COVID-19 Update: How We Are Serving and Protecting Our Clients

Failure to Isolate Patients Potentially Infected With COVID-19

Chicago Lawyers Handling Medical Malpractice Cases

During the COVID-19 pandemic, health care providers must take increased precautions to avoid transmitting the illness to others. Unfortunately, when health care providers do not take the proper precautions, the results can be devastating. The failure to isolate patients potentially infected with COVID-19 can spark an outbreak. Call the Chicago medical malpractice attorneys of Katz, Friedman, Eisenstein, Johnson, Bareck & Bertuca if you or a loved one was infected with COVID-19 while at a hospital or health clinic.

Failure to Isolate Patients Potentially Infected with COVID-19

The Illinois Department of Public Health has recommended that patients potentially infected with COVID-19 must be isolated for at least 10 days after the onset of symptoms or, if asymptomatic but infected, 10 days after the specimen collection date. Patients should not be released until they are afebrile for a minimum of 24 hours and experience improvement of the COVID-19 symptoms. Alternatively, to be released from isolation, a patient must have negative results from two COVID-19 PCR tests in a row, with testing conducted at least 24 hours apart. However, this approach is considered to have less utility. For symptomatic patient, it’s only appropriate where the fever resolved without using medication and improvement of symptoms.

Where a patient has a close contact with someone infected with COVID-19, the patient should be quarantined for 14 days after the last or most recent contact. A close contact occurs when a person comes within 6 feet of another person infected with COVID-19 for a minimum of 15 minutes starting from 2 days before illness onset or two days before a positive specimen collection if there are no symptoms.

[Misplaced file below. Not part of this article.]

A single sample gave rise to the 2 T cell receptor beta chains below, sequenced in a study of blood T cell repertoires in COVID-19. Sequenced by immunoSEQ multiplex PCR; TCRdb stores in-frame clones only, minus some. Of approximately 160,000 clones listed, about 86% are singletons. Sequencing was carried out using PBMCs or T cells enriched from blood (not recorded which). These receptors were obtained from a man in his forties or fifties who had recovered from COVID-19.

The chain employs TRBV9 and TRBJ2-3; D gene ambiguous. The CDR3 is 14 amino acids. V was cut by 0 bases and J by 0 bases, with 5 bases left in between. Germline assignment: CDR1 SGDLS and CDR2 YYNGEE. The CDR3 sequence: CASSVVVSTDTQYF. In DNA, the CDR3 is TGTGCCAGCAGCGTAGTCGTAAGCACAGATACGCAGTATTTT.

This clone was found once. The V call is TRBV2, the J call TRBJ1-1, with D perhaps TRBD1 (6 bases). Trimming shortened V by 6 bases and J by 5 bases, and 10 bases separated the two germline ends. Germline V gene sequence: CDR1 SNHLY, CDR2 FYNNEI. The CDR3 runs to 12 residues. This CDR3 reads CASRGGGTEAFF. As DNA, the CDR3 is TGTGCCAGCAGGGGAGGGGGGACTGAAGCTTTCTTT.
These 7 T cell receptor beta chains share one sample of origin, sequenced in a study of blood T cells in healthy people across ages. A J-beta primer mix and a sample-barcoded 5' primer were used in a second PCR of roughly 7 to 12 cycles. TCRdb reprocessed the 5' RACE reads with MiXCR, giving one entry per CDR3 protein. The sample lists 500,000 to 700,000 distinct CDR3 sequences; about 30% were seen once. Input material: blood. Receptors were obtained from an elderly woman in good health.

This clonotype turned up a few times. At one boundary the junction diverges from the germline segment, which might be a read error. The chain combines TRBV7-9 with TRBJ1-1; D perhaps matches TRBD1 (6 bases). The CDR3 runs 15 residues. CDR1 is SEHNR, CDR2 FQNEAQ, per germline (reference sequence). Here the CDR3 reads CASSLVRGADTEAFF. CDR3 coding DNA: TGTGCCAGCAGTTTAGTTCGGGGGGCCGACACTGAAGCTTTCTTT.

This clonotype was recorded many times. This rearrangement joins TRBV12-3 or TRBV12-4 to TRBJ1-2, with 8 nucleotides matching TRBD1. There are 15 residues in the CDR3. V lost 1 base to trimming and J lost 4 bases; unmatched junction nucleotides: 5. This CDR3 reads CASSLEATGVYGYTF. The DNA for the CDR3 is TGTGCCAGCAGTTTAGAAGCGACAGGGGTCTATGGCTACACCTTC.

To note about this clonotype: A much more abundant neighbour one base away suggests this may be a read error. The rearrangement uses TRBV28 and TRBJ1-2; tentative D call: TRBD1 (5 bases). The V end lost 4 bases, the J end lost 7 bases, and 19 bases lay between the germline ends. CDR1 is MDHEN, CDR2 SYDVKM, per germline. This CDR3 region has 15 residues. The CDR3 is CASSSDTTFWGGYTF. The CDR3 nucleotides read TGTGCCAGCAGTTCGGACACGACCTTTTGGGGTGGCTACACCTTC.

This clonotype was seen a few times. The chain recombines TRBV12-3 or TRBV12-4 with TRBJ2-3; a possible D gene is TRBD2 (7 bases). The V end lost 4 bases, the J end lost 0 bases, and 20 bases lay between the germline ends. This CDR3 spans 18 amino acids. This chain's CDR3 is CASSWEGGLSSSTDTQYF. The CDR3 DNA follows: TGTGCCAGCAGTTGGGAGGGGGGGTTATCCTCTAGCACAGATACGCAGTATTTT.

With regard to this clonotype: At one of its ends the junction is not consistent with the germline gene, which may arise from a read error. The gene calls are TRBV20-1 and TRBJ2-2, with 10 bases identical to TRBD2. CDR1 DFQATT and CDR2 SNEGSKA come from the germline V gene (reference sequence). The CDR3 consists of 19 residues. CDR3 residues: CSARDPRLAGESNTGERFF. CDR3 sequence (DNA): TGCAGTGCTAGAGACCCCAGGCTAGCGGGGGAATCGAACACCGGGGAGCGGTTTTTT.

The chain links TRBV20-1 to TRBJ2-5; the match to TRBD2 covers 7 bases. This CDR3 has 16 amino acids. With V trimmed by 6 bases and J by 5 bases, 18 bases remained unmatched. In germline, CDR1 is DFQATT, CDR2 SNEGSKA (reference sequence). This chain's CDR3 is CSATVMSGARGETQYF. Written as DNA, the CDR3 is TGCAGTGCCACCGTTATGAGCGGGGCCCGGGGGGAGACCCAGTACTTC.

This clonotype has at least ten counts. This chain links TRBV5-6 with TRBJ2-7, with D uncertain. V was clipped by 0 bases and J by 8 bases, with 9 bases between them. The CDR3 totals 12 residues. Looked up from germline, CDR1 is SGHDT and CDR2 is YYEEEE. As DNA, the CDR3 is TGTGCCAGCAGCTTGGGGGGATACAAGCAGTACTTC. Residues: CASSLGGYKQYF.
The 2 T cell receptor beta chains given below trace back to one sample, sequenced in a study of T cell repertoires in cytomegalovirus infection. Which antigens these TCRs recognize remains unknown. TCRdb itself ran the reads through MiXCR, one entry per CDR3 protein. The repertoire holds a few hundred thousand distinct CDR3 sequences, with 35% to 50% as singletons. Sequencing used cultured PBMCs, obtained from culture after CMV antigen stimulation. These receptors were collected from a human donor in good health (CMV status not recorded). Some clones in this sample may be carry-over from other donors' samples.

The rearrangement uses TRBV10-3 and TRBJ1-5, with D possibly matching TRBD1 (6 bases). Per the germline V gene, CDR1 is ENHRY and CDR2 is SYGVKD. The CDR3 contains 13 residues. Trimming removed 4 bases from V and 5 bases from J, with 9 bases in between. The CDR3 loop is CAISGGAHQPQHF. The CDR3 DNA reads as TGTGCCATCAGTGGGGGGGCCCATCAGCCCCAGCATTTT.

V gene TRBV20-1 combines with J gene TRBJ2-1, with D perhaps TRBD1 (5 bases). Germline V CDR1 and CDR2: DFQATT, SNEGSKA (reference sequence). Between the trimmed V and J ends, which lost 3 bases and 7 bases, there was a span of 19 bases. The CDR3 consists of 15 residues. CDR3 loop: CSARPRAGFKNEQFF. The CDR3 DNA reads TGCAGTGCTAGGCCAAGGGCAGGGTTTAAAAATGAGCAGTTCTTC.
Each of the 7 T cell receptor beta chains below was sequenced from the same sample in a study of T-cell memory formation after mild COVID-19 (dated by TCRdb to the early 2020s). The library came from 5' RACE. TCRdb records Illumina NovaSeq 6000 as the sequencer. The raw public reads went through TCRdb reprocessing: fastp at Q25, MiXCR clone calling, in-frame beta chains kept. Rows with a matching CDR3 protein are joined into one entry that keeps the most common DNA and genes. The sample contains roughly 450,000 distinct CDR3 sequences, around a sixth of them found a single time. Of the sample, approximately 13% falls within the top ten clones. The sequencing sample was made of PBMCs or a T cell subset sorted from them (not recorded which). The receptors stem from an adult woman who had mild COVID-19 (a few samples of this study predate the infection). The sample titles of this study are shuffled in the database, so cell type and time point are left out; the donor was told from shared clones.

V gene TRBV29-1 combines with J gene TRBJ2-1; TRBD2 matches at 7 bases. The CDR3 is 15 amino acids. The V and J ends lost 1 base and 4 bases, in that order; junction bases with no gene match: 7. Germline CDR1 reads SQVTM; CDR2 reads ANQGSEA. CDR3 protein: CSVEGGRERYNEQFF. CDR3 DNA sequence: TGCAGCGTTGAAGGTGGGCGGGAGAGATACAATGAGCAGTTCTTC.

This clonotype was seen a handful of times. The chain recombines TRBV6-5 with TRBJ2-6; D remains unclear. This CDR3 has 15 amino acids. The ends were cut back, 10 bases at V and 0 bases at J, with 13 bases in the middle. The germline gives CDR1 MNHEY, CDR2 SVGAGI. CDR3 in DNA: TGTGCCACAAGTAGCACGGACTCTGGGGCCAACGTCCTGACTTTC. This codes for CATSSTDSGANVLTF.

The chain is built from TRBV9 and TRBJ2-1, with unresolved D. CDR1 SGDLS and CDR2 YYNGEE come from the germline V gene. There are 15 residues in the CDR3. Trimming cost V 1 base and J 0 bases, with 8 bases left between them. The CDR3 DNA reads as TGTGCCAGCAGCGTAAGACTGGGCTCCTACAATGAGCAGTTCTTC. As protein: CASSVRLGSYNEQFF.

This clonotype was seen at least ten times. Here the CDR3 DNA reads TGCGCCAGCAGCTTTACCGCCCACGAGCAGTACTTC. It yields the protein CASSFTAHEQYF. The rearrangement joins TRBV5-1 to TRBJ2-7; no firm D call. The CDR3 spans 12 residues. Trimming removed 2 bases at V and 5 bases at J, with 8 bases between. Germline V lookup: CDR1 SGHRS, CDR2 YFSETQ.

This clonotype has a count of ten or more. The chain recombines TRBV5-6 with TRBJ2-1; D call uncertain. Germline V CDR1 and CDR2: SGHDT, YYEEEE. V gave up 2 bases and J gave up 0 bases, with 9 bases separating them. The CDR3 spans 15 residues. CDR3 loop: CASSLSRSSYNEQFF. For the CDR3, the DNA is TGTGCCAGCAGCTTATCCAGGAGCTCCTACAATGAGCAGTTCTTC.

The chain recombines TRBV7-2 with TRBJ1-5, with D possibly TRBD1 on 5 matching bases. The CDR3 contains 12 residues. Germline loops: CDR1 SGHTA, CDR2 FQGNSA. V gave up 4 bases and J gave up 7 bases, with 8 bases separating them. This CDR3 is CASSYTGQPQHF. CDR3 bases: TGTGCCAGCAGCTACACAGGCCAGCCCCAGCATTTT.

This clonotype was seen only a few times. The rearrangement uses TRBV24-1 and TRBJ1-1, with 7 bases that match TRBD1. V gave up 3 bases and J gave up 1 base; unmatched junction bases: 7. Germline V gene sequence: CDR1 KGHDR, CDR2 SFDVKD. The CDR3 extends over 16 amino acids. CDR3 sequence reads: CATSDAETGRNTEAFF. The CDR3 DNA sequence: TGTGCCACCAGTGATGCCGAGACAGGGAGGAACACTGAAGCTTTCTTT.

Liability

Ordinarily, to establish medical malpractice in Illinois, the plaintiff’s lawyer will need to show by a preponderance of the evidence: (1) a doctor-patient relationship generated the duty to follow a professional standard of care, (2) the doctor departed from the professional standard of care, (3) causation, and (4) damages. In response to the COVID-19 pandemic, the governor issued several executive orders that potentially alter the rules related to medical malpractice. Illinois health care providers can be immune from civil liability if they render assistance and follow relevant guidance during COVID-19. There is immunity if an act or omission constituting medical negligence happens in the course of rendering assistance. However, a health care provider is not immune where its acts constitute gross negligence or willful misconduct.

Since the Executive Orders are new, the courts have not interpreted them in a medical malpractice context. To recover damages, you will need to show that a healthcare provider’s failure to isolate patients potentially infected with COVID-19 either violated relevant guidance or constituted gross negligence. If the failure violated relevant guidance, the health care provider may not be immunized from an ordinary medical malpractice suit for damages. Where the failure to isolate counts as gross negligence or willful misconduct, you may be able to recover damages.

Generally, gross negligence exists when a defendant consciously disregards safety. For example, if the defendants simply ignore information that a patient is potentially infected with COVID-19 and, as a consequence, the patient infects others and causes their deaths, the failure to isolate may be seen by the court as gross negligence. A defendant engages in willful misconduct by acting recklessly such that physical harm is the result. This is perhaps less likely to apply, but would be the case where a defendant health care provider knows of the harm, but recklessly chooses not to isolate potentially infected patients.

You will need to retain experts not only on the question of whether your health care provider acted with gross negligence, but also the extent to which the gross negligence caused your harm. It may also be necessary to retain experts to testify on the scope and amount of damages.

Retain an Experienced Attorney in Chicago

If you were harmed due to a health care provider’s failure to isolate patients potentially infected with COVID-19, you should talk to the lawyers of Katz, Friedman, Eisenstein, Johnson, Bareck & Bertuca. We handle claims by patients and their families in Aurora, Quincy, Chicago, Champaign, and Rockford, along with Winnebago, Cook, Adams, Sangamon, and Kane Counties. Call us at 800-444-1525 or 312-263-6330 or complete our online form.